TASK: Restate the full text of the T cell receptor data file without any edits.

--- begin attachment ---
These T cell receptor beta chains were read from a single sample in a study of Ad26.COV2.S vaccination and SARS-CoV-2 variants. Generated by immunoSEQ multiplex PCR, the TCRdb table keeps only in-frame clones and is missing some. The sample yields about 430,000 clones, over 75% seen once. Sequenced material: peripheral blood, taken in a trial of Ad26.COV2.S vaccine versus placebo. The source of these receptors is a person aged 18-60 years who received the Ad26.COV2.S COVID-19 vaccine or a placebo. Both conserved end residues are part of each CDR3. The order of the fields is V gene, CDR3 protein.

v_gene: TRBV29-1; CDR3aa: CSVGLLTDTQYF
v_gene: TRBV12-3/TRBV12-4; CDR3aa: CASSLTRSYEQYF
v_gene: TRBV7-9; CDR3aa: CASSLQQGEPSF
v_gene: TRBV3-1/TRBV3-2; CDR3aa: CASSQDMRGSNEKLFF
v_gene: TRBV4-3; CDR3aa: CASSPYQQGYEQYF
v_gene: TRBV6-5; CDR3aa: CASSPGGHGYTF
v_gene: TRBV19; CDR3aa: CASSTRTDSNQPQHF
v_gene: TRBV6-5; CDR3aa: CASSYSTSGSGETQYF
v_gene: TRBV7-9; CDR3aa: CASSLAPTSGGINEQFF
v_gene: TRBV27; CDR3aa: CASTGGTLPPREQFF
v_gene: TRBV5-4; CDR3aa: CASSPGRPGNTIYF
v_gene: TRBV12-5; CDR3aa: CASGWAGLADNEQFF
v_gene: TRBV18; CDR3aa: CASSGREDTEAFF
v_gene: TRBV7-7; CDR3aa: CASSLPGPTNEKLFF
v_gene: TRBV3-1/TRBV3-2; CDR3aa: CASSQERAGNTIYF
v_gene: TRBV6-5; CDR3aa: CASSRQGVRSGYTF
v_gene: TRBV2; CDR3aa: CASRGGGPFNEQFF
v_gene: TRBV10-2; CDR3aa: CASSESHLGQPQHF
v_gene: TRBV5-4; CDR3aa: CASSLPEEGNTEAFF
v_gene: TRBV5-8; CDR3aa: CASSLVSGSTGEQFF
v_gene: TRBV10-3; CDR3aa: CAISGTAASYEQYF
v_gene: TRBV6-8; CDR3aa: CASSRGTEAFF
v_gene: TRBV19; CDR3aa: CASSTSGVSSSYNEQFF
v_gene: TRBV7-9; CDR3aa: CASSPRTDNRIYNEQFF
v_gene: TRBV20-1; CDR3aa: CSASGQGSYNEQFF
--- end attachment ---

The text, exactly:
These T cell receptor beta chains were read from a single sample in a study of Ad26.COV2.S vaccination and SARS-CoV-2 variants. Generated by immunoSEQ multiplex PCR, the TCRdb table keeps only in-frame clones and is missing some. The sample yields about 430,000 clones, over 75% seen once. Sequenced material: peripheral blood, taken in a trial of Ad26.COV2.S vaccine versus placebo. The source of these receptors is a person aged 18-60 years who received the Ad26.COV2.S COVID-19 vaccine or a placebo. Both conserved end residues are part of each CDR3. The order of the fields is V gene, CDR3 protein.

v_gene: TRBV29-1; CDR3aa: CSVGLLTDTQYF
v_gene: TRBV12-3/TRBV12-4; CDR3aa: CASSLTRSYEQYF
v_gene: TRBV7-9; CDR3aa: CASSLQQGEPSF
v_gene: TRBV3-1/TRBV3-2; CDR3aa: CASSQDMRGSNEKLFF
v_gene: TRBV4-3; CDR3aa: CASSPYQQGYEQYF
v_gene: TRBV6-5; CDR3aa: CASSPGGHGYTF
v_gene: TRBV19; CDR3aa: CASSTRTDSNQPQHF
v_gene: TRBV6-5; CDR3aa: CASSYSTSGSGETQYF
v_gene: TRBV7-9; CDR3aa: CASSLAPTSGGINEQFF
v_gene: TRBV27; CDR3aa: CASTGGTLPPREQFF
v_gene: TRBV5-4; CDR3aa: CASSPGRPGNTIYF
v_gene: TRBV12-5; CDR3aa: CASGWAGLADNEQFF
v_gene: TRBV18; CDR3aa: CASSGREDTEAFF
v_gene: TRBV7-7; CDR3aa: CASSLPGPTNEKLFF
v_gene: TRBV3-1/TRBV3-2; CDR3aa: CASSQERAGNTIYF
v_gene: TRBV6-5; CDR3aa: CASSRQGVRSGYTF
v_gene: TRBV2; CDR3aa: CASRGGGPFNEQFF
v_gene: TRBV10-2; CDR3aa: CASSESHLGQPQHF
v_gene: TRBV5-4; CDR3aa: CASSLPEEGNTEAFF
v_gene: TRBV5-8; CDR3aa: CASSLVSGSTGEQFF
v_gene: TRBV10-3; CDR3aa: CAISGTAASYEQYF
v_gene: TRBV6-8; CDR3aa: CASSRGTEAFF
v_gene: TRBV19; CDR3aa: CASSTSGVSSSYNEQFF
v_gene: TRBV7-9; CDR3aa: CASSPRTDNRIYNEQFF
v_gene: TRBV20-1; CDR3aa: CSASGQGSYNEQFF